Andrew Winston: There's only so many ways that we create value in business. We're either reducing the downsides in business, reducing costs, reducing risk or building the upside. You're driving revenues, you're building intangible value. And the sustainability lens, the way of seeing the world through this question of, what's our impact -- how do we, as a business, impact the world throughout our value chain in environmental and social ways, which ties, intimately, to financial performance, that question yields a lot of potential value. And there's many studies over years that list dozens of ways that companies create value with this sensibility.
I'm going to highlight just a handful in these four buckets. So first, the kind of obvious category, the one that's been known for many years is everything called cost reduction, everything called eco-efficiency, reducing your energy footprint, your water, your waste. That just, fundamentally, saves money, being much more efficient, getting a better return on your assets.
And then there's kind of specific costs that get reduced, like insurance costs, if you're a lower-risk business. Second, I think the other one that people get is everything that falls under risk. And traditionally, that was around regulatory risk, government risk. But I think there's a broader sense of risk the companies are measuring now, just reliability and resilience in the business supply chain reliability. Where are we getting everything from ? Is extreme weather disrupting our business? What are our input prices? There has been unbelievable volatility in commodity prices over the last 15 years, but especially the last couple.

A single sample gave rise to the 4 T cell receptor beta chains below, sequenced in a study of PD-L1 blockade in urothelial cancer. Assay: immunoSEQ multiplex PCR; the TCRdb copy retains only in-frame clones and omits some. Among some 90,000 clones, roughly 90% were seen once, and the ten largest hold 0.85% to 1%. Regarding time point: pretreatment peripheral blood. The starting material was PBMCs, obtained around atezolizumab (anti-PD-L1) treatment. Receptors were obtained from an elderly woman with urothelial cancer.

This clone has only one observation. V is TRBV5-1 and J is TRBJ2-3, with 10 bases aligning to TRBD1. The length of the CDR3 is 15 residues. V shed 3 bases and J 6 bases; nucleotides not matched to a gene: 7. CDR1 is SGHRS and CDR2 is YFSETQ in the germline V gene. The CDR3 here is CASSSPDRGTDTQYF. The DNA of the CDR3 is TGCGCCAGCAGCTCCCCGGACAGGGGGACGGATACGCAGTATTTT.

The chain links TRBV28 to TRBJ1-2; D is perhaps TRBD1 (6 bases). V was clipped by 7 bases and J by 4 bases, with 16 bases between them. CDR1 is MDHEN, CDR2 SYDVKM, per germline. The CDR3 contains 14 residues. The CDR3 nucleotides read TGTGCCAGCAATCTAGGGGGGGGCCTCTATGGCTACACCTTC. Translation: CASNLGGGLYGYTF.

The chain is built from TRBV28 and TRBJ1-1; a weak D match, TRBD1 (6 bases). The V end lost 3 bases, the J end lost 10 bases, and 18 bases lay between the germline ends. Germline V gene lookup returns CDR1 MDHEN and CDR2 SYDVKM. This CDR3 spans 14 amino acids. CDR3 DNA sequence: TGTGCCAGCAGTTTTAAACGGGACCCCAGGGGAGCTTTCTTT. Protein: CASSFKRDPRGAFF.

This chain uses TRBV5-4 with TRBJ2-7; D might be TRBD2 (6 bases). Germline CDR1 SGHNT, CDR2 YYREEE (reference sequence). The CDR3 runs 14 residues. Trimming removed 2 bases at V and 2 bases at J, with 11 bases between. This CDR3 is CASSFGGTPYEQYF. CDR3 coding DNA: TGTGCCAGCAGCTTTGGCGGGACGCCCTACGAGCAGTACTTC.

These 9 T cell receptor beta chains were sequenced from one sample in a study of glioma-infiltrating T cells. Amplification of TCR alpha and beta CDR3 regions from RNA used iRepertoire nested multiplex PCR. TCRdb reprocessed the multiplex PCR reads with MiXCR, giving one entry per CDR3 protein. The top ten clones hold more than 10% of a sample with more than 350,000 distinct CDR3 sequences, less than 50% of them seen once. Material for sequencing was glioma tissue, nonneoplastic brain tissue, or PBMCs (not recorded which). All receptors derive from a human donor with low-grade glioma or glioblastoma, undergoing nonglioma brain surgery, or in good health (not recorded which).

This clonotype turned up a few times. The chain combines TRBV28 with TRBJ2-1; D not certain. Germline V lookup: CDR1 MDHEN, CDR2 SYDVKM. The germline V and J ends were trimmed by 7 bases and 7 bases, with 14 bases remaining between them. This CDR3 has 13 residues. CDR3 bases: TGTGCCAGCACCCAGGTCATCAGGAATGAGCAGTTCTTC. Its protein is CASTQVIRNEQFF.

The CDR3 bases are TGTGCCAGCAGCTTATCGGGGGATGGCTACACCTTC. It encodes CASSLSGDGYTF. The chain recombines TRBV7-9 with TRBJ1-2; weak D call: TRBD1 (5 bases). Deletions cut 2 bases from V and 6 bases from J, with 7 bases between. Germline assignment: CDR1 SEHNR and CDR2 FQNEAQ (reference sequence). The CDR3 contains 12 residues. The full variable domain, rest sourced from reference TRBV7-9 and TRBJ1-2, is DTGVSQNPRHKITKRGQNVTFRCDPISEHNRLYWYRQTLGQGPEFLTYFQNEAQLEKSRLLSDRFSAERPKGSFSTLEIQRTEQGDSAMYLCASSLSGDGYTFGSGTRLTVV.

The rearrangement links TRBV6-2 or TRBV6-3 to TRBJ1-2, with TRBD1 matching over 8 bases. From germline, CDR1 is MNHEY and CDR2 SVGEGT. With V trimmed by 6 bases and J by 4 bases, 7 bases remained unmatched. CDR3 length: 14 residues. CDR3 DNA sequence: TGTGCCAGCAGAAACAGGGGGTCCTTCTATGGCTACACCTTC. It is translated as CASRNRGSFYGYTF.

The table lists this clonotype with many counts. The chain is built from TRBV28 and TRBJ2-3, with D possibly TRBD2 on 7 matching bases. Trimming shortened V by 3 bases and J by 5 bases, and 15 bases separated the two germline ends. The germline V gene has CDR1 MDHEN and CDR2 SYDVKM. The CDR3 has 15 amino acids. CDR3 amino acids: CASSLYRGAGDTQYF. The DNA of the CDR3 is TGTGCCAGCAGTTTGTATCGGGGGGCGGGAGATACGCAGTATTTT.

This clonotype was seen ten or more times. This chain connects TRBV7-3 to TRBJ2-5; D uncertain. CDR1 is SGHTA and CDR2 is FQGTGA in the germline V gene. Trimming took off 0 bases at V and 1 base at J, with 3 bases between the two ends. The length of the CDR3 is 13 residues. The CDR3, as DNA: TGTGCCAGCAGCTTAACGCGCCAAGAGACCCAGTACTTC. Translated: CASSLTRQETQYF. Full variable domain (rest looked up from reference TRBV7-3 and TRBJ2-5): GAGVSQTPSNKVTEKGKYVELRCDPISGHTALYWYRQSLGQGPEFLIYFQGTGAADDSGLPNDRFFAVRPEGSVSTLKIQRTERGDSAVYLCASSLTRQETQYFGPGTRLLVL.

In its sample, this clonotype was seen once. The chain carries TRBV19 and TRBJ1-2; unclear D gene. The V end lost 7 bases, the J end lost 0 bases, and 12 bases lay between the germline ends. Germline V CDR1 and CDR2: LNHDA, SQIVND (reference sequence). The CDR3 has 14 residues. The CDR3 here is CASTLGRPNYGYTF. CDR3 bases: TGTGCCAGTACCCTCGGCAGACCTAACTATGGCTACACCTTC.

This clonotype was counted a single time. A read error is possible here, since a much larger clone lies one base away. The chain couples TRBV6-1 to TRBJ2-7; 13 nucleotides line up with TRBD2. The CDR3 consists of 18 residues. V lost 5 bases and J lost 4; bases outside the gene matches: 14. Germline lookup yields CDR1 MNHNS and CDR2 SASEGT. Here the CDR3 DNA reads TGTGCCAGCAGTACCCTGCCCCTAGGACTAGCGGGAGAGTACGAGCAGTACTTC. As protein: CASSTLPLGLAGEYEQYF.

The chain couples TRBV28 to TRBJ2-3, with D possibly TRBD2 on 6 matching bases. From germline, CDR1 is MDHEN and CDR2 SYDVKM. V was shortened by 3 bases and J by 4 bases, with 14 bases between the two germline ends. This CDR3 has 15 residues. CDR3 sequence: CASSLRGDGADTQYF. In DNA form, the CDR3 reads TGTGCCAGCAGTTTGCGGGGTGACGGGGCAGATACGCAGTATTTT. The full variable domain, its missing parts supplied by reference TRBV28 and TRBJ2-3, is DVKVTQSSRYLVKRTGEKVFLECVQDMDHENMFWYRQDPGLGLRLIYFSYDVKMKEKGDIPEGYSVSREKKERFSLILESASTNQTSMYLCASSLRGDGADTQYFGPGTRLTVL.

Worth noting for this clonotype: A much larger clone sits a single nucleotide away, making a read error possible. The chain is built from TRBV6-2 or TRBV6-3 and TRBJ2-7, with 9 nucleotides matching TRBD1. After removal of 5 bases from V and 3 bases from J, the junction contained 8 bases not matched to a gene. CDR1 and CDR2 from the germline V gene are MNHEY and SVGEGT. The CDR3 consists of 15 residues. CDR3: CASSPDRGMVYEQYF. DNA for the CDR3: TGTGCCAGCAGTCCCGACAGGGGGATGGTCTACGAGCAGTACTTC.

And then just resilience in general. Not managing these risk issues can cost you an awful lot of money. I think what gets people excited about the sustainability agenda now, though -- and you hear CEOs talking more and more as the revenue side -- is being much more innovative, helping customers and clients solve their environmental challenges, increasing your market share, and sometimes getting higher prices. I mean, that can be hard at times. I think there's a lot of conflicting evidence. But certainly, in some categories like organic foods, certain cars, people are getting higher prices for the greener product.